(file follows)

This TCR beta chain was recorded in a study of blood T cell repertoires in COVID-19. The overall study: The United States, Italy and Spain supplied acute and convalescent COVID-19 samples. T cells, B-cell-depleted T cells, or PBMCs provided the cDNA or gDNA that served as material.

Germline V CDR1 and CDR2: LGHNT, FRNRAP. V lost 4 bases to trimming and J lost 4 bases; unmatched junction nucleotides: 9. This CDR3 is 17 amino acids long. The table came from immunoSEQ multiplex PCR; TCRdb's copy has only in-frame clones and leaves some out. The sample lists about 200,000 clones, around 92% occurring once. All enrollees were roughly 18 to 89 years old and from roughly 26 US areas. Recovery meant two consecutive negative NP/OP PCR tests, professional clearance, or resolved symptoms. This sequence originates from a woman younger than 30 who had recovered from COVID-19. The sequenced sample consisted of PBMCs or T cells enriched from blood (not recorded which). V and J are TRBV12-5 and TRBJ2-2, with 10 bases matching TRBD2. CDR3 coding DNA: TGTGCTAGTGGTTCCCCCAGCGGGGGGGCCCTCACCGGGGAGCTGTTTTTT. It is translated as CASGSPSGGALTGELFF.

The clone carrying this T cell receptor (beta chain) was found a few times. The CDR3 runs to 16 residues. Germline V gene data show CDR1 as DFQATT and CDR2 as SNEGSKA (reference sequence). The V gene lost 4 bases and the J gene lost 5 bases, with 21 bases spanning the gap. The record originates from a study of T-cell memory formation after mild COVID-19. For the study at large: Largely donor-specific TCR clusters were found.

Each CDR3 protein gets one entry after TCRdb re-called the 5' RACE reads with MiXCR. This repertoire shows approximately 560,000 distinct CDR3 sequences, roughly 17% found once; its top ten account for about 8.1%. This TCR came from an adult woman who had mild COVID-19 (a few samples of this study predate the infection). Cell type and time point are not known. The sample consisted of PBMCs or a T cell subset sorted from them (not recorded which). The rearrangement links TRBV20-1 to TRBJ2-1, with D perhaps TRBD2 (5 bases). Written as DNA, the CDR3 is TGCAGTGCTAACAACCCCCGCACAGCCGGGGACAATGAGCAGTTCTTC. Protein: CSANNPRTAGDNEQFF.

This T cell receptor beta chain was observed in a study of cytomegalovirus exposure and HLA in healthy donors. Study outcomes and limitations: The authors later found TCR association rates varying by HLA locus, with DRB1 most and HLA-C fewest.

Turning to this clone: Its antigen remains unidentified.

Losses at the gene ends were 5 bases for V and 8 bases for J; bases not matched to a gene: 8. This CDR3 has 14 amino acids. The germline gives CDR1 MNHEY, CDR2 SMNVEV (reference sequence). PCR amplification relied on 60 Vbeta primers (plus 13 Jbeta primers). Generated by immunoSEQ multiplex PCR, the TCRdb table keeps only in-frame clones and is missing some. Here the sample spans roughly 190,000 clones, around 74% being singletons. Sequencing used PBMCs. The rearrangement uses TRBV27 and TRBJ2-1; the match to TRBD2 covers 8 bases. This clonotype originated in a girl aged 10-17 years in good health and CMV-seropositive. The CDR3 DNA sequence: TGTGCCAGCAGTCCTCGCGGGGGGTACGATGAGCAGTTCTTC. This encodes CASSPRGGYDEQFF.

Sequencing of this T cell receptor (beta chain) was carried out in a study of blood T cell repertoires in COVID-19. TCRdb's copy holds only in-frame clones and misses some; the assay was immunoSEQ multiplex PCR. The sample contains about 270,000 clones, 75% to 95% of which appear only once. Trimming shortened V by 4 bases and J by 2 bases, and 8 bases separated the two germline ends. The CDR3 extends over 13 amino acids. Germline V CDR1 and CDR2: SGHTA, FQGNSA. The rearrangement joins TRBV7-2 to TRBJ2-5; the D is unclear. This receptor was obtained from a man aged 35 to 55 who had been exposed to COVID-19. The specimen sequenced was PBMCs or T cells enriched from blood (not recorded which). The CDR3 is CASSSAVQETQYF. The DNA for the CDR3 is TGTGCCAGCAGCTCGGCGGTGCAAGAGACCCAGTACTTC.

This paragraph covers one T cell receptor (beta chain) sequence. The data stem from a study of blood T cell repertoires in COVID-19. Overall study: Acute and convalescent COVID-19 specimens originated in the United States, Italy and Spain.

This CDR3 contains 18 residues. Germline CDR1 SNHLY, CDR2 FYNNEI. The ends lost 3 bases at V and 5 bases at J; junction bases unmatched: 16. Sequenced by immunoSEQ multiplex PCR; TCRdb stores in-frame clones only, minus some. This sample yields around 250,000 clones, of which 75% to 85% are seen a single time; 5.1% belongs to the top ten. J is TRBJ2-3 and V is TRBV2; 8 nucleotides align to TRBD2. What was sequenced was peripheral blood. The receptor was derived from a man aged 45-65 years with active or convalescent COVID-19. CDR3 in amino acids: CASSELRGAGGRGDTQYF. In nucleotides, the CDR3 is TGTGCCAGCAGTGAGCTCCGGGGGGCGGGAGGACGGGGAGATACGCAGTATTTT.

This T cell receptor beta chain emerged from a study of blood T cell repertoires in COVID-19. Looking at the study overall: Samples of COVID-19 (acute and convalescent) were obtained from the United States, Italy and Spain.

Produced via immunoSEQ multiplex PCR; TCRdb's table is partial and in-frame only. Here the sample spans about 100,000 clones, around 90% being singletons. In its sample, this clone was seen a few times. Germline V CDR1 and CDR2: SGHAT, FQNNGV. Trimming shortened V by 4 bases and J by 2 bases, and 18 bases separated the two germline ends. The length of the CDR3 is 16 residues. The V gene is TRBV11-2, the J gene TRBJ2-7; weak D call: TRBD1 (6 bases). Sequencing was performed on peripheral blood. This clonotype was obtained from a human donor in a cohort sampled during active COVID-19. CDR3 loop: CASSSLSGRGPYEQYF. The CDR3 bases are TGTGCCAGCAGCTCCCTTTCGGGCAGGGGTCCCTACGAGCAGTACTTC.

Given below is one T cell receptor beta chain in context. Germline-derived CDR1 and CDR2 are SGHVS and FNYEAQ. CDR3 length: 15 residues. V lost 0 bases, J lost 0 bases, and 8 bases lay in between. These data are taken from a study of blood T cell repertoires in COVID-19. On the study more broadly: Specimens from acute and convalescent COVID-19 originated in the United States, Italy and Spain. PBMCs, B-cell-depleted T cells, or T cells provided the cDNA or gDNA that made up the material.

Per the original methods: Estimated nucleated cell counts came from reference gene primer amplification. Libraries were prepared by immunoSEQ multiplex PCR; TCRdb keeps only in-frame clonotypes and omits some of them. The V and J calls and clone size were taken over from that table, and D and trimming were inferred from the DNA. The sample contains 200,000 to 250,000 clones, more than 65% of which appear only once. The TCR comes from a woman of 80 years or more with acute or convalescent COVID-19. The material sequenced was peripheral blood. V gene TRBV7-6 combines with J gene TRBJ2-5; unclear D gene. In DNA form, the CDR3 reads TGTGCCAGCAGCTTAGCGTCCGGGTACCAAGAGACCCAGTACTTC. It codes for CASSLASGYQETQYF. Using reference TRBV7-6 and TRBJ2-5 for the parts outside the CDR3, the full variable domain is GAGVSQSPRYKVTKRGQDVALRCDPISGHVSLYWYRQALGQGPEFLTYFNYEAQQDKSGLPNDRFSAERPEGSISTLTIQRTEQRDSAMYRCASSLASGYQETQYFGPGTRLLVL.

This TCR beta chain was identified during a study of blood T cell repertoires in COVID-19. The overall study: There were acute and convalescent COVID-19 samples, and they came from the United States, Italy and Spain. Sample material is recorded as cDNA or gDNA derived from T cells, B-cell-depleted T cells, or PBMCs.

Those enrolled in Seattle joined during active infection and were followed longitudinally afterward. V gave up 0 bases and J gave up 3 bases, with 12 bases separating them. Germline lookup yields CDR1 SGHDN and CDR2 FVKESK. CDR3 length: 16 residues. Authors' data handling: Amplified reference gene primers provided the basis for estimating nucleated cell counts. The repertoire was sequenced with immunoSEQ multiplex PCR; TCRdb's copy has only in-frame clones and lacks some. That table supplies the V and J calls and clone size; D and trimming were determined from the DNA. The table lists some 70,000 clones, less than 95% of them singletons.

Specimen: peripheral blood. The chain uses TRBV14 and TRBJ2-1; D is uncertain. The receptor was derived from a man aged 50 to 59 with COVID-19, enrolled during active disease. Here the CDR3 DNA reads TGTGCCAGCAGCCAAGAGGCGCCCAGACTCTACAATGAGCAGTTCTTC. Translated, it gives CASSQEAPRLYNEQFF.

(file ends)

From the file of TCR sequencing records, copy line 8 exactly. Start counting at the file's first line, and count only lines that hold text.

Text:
Sequencing of this T cell receptor (beta chain) was carried out in a study of blood T cell repertoires in COVID-19. TCRdb's copy holds only in-frame clones and misses some; the assay was immunoSEQ multiplex PCR. The sample contains about 270,000 clones, 75% to 95% of which appear only once. Trimming shortened V by 4 bases and J by 2 bases, and 8 bases separated the two germline ends. The CDR3 extends over 13 amino acids. Germline V CDR1 and CDR2: SGHTA, FQGNSA. The rearrangement joins TRBV7-2 to TRBJ2-5; the D is unclear. This receptor was obtained from a man aged 35 to 55 who had been exposed to COVID-19. The specimen sequenced was PBMCs or T cells enriched from blood (not recorded which). The CDR3 is CASSSAVQETQYF. The DNA for the CDR3 is TGTGCCAGCAGCTCGGCGGTGCAAGAGACCCAGTACTTC.